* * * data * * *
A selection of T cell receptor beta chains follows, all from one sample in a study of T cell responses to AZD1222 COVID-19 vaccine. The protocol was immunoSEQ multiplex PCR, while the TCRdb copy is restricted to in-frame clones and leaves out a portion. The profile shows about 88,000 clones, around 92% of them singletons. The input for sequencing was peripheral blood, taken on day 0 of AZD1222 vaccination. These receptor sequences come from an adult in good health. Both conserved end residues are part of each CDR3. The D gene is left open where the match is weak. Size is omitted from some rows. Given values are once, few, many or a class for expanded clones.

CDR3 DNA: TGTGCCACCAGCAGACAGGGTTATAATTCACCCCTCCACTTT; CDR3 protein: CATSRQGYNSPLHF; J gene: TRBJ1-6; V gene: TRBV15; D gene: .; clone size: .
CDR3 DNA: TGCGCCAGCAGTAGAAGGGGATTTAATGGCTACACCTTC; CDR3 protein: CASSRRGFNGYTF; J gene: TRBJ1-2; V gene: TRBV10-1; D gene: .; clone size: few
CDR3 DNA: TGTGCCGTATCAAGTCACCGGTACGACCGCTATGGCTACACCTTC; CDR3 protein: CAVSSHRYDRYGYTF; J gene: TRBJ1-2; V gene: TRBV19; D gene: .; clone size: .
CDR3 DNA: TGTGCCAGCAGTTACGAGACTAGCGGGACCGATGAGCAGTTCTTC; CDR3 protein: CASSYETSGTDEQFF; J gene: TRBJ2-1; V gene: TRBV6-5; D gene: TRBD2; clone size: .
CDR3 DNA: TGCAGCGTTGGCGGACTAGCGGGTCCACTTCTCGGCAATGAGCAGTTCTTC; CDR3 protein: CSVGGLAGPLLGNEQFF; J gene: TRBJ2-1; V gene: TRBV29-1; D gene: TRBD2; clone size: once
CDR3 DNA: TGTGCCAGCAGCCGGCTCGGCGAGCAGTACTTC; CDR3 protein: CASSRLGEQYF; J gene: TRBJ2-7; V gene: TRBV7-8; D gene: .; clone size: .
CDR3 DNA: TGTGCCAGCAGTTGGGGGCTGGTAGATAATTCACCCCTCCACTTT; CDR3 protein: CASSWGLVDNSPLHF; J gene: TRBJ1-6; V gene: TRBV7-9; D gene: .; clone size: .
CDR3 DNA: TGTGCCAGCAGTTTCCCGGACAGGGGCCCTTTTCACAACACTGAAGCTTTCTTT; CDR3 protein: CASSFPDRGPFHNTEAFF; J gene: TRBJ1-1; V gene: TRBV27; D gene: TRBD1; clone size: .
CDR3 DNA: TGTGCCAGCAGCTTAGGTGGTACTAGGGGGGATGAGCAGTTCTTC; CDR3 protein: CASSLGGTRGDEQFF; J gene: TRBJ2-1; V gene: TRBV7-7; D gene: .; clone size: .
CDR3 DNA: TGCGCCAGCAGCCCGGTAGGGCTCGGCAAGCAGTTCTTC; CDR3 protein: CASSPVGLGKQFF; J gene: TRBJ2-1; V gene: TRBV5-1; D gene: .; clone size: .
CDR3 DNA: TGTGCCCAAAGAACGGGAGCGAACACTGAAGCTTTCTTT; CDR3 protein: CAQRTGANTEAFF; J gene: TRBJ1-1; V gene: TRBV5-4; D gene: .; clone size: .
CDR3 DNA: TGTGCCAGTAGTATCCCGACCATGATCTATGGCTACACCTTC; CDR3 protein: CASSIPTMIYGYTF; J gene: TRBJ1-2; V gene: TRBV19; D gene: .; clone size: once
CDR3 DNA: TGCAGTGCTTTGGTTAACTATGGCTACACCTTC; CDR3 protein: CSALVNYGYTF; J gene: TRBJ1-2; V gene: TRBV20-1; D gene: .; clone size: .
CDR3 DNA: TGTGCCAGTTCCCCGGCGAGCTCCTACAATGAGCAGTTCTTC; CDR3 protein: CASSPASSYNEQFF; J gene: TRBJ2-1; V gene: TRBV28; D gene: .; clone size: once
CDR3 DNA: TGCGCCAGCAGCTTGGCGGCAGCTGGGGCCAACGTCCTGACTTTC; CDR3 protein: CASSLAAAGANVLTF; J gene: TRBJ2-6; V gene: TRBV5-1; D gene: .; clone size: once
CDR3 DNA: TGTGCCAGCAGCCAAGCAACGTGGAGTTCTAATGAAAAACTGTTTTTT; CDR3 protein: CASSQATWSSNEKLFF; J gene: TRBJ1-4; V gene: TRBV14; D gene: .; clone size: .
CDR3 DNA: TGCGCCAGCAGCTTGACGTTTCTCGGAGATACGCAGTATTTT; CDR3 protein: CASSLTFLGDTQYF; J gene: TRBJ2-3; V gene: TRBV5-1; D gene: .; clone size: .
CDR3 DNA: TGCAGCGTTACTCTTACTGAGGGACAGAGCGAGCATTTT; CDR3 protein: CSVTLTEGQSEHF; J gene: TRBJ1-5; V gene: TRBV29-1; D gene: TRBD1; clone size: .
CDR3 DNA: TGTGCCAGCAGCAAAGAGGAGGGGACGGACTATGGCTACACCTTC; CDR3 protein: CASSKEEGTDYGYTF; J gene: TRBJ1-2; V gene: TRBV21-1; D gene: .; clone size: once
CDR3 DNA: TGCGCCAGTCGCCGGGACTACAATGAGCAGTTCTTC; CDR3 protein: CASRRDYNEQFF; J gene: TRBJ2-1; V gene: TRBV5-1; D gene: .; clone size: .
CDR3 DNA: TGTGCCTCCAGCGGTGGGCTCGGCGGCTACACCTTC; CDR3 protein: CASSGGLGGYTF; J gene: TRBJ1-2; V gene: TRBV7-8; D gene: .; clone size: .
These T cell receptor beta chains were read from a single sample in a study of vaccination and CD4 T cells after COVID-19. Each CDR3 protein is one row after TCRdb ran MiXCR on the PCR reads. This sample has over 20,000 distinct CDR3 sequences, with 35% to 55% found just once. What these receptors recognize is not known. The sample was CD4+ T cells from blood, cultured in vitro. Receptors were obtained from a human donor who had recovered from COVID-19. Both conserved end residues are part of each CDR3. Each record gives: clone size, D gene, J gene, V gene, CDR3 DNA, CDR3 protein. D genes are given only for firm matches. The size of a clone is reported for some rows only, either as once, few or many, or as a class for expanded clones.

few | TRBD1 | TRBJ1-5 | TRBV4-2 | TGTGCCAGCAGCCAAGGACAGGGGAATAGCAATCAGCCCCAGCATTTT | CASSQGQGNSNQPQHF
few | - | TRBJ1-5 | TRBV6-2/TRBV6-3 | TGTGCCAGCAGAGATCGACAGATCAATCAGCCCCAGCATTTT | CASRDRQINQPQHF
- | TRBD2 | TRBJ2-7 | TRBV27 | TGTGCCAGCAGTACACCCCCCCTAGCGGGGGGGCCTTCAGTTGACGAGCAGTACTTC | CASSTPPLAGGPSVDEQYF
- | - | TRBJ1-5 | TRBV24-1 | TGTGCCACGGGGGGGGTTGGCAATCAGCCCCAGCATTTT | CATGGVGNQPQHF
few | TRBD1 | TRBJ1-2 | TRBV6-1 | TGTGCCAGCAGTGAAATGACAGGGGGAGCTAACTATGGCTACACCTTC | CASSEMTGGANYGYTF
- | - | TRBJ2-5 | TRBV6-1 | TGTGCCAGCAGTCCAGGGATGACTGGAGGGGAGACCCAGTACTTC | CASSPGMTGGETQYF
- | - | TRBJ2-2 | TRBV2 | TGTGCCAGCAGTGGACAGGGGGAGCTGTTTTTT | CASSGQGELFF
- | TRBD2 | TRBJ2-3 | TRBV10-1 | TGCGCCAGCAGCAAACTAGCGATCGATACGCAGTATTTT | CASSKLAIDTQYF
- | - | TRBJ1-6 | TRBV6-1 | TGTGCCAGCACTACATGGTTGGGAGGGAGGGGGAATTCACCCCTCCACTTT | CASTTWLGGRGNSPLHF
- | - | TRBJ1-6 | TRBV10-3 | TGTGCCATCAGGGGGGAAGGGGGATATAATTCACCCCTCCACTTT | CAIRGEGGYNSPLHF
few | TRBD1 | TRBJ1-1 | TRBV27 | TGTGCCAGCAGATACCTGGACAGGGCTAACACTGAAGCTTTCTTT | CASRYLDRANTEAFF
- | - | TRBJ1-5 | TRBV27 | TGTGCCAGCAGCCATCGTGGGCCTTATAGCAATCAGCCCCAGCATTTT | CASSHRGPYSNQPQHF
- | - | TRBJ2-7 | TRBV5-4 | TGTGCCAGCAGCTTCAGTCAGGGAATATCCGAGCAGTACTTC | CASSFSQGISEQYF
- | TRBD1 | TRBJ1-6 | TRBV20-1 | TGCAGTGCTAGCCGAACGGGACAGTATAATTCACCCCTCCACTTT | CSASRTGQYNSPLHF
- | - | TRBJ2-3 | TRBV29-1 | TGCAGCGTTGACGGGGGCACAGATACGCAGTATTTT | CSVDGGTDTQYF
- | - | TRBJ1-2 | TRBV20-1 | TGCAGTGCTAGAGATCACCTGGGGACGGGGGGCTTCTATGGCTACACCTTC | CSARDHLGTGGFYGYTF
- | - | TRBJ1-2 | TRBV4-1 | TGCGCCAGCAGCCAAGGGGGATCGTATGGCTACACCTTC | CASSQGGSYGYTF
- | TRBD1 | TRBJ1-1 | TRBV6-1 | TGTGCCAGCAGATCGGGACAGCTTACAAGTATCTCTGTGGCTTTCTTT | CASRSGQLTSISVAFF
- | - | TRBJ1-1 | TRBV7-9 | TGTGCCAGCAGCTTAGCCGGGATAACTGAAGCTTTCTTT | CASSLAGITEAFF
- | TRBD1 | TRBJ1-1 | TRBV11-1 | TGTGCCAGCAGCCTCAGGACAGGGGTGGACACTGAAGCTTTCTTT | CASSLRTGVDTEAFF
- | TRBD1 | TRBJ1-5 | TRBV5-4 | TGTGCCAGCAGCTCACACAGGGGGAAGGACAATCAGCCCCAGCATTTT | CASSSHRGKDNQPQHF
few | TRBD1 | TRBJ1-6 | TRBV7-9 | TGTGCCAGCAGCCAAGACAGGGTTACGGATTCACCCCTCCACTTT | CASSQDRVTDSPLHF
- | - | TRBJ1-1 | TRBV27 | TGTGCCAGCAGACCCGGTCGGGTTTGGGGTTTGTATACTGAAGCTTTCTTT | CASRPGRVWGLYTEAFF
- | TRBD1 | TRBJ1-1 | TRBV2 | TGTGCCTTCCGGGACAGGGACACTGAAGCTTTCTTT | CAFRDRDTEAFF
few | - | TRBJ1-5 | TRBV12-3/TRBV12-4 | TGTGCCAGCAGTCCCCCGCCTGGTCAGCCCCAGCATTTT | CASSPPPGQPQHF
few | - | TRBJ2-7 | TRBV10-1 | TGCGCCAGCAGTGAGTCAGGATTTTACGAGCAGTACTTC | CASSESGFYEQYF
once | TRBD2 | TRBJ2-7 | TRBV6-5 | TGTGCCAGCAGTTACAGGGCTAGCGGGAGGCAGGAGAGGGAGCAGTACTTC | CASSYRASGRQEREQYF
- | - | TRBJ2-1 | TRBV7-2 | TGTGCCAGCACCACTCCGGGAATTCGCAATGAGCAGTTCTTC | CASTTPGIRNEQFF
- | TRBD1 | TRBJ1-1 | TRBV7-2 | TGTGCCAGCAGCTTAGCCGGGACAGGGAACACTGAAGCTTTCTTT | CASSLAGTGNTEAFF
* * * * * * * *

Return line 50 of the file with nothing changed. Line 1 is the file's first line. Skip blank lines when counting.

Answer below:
once | TRBD2 | TRBJ2-7 | TRBV6-5 | TGTGCCAGCAGTTACAGGGCTAGCGGGAGGCAGGAGAGGGAGCAGTACTTC | CASSYRASGRQEREQYF